Awagami Factory: Interview with Craig Anczelowitz

"Awagami Factory" is a brand of Japanese washi papers produced solely in Tokushima, Japan. Awagami operates on 8 generations of family knowledge and skill focusing on quality and refinement within this world-heritage craft. Awagami papers are used by the world's leading artists, photographers, designers, bookbinders and conservators and unlike other washi of unknown origin, guarantee their papers 100%.

Responding to the needs of artists and creators, Awagami strives to incorporate washi paper into contemporary society and is known as a modern-day facilitator of washi culture. Besides creating the worlds most trusted Japanese papers, Awagami also operates a paper museum, runs international papermaking workshops, maintains an ongoing artist-in-residency program and a multi-disciplinary printmaking lab. The mill also collaborates with artists on custom-made papers and has most recently created the Awagami International Miniprint Exhibition; a juried printmaking show (for works on any type of washi) with over $10,000 award in cash and prizes.

It is Awagami’s desire to promote the beauty of Japanese washi and to proudly pass washi culture on to the next generation….and then well on into the future.

Awagami is a generous sponsor of our call for art and will be giving away $300 worth of fine Japanese paper to one lucky winner selected for issue IX.


When was Awagami Paper founded and what is the story behind the company?

Awagami's Fujimori family has been making washi paper for over 200 years going back 8 generations. In the old days, papermakers were farmers who during the winter months turned to making paper to earn additional income while there were no crops. Traditionally, Japanese papermakers never used a "brand" or added an identifying mill watermark to their paper as they were simply 'humble craftsman. With an influx of Japanese-style papers entering the market from other countries and an increased artist interest in their papers origin, we established the "Awagami" brand in the 1980's.


What makes Awagami paper different? Tell us about the unique properties of your materials. 

Awagami paper or "washi" is typically made using eco-friendly/renewable fibers such as kozo (mulberry), gampi, hemp and more-and-more, bamboo. These plant-based fibers renew annually providing hundreds of usable harvests over the plants lifetime.  Typically, washi paper is thinner than Western papers however these papers are remarkably strong and resilient. Awagami makes a few hundred types of paper suitable for fine art, conservation and even digital/inkjet printing.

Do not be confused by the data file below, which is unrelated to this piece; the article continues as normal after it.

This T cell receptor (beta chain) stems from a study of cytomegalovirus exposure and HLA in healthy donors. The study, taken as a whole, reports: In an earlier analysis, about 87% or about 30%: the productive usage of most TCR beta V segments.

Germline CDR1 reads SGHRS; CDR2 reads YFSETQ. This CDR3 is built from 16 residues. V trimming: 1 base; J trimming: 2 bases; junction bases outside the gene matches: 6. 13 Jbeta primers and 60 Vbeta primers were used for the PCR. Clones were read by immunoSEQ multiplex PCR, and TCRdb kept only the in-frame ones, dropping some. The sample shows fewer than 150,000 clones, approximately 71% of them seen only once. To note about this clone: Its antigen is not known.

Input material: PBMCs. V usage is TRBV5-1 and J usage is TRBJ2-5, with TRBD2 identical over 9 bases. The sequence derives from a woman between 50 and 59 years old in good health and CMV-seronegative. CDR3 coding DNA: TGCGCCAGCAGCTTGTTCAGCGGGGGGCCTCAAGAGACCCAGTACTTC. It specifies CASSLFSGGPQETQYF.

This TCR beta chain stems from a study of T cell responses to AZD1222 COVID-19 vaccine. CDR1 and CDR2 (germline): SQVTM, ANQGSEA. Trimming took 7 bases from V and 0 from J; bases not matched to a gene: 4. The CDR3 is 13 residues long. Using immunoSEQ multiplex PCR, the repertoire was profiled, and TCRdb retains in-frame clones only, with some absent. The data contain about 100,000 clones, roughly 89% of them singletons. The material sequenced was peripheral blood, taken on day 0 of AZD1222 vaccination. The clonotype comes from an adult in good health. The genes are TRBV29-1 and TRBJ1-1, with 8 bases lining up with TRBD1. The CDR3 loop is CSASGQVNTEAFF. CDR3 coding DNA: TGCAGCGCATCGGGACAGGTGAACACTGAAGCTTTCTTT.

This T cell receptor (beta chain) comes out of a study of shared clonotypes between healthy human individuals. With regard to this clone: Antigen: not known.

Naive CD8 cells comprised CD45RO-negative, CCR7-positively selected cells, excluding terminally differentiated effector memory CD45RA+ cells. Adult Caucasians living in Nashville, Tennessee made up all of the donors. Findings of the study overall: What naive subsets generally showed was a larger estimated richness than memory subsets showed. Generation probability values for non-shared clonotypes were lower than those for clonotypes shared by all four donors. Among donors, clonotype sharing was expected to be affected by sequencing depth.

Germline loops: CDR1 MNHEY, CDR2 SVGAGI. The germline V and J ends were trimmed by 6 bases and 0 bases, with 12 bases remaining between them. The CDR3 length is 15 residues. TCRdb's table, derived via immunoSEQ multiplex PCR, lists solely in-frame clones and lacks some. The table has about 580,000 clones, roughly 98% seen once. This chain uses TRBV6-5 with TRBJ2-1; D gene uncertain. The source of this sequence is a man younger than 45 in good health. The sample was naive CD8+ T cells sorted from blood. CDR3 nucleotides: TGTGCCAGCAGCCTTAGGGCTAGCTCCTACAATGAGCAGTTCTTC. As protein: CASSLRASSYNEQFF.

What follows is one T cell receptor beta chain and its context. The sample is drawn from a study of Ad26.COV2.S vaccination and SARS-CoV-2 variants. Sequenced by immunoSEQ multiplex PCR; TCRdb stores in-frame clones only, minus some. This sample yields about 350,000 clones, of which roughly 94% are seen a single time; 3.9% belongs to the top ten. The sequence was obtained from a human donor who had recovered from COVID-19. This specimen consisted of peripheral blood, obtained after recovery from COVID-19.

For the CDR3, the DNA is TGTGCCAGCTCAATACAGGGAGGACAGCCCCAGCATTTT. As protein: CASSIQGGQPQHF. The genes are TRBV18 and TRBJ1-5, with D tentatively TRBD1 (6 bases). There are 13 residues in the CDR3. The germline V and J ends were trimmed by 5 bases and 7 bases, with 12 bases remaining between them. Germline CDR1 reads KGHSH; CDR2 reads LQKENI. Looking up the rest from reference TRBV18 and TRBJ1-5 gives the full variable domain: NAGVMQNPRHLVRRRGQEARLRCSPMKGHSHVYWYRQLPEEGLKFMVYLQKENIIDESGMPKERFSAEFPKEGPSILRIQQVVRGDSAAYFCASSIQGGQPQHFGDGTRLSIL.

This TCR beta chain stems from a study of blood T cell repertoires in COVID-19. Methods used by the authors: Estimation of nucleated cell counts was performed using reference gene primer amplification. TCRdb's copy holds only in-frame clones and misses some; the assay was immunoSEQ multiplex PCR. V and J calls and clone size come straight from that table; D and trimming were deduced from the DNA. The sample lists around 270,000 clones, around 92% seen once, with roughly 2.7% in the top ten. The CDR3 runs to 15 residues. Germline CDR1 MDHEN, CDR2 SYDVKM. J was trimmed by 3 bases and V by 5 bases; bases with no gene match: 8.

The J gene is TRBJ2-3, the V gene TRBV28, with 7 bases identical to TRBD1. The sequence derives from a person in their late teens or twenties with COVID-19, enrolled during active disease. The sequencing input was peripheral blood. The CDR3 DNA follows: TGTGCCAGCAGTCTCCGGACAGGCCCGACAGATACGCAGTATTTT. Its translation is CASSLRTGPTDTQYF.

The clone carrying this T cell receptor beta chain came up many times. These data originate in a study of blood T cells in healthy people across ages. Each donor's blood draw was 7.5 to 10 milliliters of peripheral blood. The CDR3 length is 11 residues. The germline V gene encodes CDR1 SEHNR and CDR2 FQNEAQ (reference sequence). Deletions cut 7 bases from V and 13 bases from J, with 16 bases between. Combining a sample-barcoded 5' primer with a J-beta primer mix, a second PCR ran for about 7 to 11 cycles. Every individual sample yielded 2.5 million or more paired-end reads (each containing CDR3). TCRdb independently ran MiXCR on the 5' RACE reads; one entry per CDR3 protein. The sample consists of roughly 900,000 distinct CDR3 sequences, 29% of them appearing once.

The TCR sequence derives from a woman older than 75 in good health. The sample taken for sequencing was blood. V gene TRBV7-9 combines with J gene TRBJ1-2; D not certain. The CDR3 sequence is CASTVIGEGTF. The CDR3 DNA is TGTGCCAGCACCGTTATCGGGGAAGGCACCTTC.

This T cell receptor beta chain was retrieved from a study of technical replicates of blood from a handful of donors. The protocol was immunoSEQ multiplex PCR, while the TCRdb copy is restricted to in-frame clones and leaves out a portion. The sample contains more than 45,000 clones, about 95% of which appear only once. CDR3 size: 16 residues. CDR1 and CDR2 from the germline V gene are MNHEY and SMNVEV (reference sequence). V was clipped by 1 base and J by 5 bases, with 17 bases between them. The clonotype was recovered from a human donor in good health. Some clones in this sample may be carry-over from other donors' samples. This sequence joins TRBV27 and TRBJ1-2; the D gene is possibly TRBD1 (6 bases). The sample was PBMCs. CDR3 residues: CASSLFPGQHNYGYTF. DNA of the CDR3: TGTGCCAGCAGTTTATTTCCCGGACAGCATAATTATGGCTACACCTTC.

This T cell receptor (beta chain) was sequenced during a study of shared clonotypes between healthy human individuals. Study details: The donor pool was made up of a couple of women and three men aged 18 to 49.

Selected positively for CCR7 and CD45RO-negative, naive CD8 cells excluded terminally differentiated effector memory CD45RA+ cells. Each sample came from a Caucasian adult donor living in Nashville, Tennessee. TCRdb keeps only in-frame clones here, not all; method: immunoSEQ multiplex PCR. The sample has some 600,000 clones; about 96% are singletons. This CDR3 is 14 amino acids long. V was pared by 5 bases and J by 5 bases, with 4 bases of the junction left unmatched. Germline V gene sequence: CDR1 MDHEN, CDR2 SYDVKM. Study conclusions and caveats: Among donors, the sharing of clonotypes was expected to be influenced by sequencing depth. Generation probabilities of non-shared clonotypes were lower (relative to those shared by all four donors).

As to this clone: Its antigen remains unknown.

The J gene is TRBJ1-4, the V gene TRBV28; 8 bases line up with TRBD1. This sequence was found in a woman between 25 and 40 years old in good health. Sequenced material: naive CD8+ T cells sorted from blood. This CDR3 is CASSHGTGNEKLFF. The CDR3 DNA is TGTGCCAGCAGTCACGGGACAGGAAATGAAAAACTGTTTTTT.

Japan has a history of beautiful paper. How is this tradition continued and used by contemporary artists today?

Because of the inherent beauty, strength and archival qualities of washi paper, artists are still drawn to using them.  Our mill works with many inspirational creators who use Awagami papers for many types of work including fine art, product and interior design, etc.  Awagami maintains an artist-in-residency program and washi paper museum to promote contemporary artworks on washi.  In recent years, we have seen a growing demand for inkjet/digital papers, so our collection of "AIJP" inkjet papers has gained traction with professional photographers looking to give a new dimension to their prints. Traditional printmakers have also started to use these inkjet papers to create "hybrid printworks" by combining digital output + traditional print techniques (lithography, silkscreen, etching, etc…) in a single print.


Name a few interesting facts about your company that artists should be aware of. 

-We are one of the few mills in Japan to make such a wide variety of papers (art, inkjet, conservation, interior)…. Done in an effort to adapt washi to meet the demands of a more modern following WII.  

-Awagami's 6th generation master papermaker, Minoru Fujimori was awarded by the Emperor of Japan as a 'National Sacred Treasure'

-We have often accepted challenges by artists to make unique custom papers and have the ability to make some of the largest handmade papers in the world…some of which you can see in works by Chuck Close, Richard Serra, Frank Stella, Yu Youhan and Ding Yi.

-Although our papers are sold in over 50 countries, we are still a small family-operated papermill. 


Is it possible to visit the factory when in Japan?

Of course, sure…..our mill and washi paper museum are open to the public from Tues.-Sun. Please visit, make paper, visit our paper shop and galleries, etc… We also hold 2 annual International workshops each year (in January  & August).  More information may be found on our website: or via our facebook page.


Where can we learn more about the products and purchase it?

Our website has more information and a page of international Awagami stockists. Also, please check out our facebook page as we update it regularly with papermaking photos, interesting paper facts, paper artworks and other paper goodness.  Feel free to message us there anytime too if you have specific questions and/or paper needs.